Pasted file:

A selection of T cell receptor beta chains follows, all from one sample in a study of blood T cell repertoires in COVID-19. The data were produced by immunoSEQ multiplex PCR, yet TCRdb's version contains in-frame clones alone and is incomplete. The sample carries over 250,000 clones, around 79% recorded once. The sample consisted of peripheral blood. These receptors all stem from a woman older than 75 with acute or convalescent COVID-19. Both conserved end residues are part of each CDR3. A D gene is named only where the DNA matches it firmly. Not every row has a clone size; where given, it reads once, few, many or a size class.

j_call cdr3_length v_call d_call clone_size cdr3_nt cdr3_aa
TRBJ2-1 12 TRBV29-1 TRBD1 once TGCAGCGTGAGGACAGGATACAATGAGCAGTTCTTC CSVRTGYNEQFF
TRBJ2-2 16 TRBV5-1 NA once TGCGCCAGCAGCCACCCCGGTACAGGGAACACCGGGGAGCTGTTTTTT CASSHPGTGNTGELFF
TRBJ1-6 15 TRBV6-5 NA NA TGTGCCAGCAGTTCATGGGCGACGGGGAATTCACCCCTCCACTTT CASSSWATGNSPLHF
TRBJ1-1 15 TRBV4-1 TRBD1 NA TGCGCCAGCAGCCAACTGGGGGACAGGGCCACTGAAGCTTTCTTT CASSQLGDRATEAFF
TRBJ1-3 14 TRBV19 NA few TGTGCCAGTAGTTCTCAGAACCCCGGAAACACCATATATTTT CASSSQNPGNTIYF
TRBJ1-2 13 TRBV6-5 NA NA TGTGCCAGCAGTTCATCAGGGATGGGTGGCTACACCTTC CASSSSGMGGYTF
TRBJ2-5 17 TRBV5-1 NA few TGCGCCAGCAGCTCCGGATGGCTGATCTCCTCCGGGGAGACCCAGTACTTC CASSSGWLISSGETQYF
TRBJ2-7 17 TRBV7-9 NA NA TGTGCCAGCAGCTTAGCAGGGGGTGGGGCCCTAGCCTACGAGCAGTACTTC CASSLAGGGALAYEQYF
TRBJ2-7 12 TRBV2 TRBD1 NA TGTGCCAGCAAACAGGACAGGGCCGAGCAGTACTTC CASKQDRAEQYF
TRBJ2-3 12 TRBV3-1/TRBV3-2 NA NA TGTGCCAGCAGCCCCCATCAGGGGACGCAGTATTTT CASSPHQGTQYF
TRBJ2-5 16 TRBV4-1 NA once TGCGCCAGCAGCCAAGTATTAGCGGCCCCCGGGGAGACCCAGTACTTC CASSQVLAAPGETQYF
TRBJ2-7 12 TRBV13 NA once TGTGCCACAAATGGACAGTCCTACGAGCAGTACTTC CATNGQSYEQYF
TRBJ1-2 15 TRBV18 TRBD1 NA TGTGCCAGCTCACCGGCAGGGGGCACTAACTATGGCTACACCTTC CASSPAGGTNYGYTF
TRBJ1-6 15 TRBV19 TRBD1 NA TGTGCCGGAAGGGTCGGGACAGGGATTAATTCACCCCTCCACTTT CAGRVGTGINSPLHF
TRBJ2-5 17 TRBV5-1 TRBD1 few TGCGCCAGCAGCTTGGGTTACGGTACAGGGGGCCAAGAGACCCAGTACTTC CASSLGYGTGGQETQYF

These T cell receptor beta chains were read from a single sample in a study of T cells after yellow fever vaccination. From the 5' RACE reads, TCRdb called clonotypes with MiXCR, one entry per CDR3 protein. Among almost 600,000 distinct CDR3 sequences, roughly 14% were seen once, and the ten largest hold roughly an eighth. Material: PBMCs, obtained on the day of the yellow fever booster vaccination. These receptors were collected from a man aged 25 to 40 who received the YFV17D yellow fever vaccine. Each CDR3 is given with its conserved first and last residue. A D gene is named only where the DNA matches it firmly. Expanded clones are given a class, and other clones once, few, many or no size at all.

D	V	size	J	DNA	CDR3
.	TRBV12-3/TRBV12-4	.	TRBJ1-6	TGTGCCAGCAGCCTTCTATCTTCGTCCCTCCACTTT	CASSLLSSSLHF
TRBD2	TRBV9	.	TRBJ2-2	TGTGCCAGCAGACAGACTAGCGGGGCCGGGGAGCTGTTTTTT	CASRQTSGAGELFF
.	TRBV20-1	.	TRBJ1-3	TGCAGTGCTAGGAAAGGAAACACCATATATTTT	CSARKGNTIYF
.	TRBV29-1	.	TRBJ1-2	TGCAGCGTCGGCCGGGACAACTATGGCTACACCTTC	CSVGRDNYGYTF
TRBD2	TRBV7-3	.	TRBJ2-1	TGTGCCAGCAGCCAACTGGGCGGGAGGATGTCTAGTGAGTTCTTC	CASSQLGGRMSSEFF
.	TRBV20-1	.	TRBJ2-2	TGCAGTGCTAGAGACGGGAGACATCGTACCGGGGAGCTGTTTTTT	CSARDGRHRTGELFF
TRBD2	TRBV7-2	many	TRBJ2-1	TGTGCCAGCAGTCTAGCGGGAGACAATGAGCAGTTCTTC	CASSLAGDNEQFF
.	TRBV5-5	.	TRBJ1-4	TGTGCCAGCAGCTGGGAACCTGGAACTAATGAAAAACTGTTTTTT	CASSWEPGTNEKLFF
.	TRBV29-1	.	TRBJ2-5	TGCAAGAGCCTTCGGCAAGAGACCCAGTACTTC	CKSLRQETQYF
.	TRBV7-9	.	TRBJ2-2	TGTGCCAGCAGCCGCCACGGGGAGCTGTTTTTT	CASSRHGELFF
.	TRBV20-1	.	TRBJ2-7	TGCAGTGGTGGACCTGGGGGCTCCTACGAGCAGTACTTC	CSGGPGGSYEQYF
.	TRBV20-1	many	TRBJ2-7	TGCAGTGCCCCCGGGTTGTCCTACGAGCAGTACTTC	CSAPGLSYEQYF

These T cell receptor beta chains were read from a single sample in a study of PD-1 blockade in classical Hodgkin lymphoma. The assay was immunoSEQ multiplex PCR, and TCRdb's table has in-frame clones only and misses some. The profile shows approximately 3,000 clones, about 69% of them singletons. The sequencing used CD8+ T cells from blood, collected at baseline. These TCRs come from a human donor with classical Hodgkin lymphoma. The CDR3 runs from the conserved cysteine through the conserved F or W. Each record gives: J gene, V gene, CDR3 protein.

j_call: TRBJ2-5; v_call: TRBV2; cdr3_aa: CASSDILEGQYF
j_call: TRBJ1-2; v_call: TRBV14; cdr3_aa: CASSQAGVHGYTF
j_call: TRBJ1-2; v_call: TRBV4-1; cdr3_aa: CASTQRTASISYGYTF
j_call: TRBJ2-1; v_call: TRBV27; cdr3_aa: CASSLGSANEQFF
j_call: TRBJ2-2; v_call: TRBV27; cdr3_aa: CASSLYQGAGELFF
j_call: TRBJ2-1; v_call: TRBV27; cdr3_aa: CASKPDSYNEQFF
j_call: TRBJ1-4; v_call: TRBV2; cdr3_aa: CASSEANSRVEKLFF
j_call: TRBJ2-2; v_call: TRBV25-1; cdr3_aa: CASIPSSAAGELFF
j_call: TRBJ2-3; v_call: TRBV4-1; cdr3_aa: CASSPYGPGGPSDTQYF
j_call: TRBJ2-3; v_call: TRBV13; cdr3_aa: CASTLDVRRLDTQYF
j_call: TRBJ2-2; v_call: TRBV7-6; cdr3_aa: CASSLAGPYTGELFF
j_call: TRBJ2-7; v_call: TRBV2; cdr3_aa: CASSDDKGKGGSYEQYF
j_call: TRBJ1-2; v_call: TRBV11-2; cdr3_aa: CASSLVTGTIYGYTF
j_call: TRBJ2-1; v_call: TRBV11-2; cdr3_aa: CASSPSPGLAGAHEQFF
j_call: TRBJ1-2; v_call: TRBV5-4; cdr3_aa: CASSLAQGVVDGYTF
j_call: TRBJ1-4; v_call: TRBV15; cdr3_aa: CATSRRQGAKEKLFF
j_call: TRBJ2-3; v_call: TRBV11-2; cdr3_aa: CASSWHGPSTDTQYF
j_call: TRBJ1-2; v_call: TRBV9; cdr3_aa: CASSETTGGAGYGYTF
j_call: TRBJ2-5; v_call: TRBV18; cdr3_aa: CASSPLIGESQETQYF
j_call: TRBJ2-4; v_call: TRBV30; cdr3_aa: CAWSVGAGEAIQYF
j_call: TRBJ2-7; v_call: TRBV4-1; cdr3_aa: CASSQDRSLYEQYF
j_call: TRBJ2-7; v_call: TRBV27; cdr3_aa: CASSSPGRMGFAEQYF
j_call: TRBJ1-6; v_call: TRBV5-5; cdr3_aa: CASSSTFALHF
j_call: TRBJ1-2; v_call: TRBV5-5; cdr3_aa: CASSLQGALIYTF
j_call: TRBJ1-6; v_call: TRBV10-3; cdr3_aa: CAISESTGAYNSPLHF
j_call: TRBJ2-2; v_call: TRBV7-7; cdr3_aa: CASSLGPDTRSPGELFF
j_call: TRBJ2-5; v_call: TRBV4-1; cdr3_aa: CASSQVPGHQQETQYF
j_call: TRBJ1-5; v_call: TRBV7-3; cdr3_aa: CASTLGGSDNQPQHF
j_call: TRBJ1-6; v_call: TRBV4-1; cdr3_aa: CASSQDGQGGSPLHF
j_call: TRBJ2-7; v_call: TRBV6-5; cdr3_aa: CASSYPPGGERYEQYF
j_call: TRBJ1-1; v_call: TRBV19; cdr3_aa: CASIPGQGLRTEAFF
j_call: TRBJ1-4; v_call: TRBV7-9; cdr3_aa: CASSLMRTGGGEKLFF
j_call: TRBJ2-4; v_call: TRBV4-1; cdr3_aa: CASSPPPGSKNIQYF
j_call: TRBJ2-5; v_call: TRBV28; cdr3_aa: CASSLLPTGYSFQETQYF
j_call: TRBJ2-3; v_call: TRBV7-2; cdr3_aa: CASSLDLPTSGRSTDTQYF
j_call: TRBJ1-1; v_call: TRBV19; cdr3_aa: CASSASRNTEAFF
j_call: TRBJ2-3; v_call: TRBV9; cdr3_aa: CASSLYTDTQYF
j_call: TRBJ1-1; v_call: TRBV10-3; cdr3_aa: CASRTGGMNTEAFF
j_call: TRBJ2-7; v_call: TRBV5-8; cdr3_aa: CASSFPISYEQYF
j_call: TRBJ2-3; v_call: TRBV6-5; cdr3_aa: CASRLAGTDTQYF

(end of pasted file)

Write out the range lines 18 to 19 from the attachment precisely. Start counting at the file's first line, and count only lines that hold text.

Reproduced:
These T cell receptor beta chains were read from a single sample in a study of T cells after yellow fever vaccination. From the 5' RACE reads, TCRdb called clonotypes with MiXCR, one entry per CDR3 protein. Among almost 600,000 distinct CDR3 sequences, roughly 14% were seen once, and the ten largest hold roughly an eighth. Material: PBMCs, obtained on the day of the yellow fever booster vaccination. These receptors were collected from a man aged 25 to 40 who received the YFV17D yellow fever vaccine. Each CDR3 is given with its conserved first and last residue. A D gene is named only where the DNA matches it firmly. Expanded clones are given a class, and other clones once, few, many or no size at all.

D	V	size	J	DNA	CDR3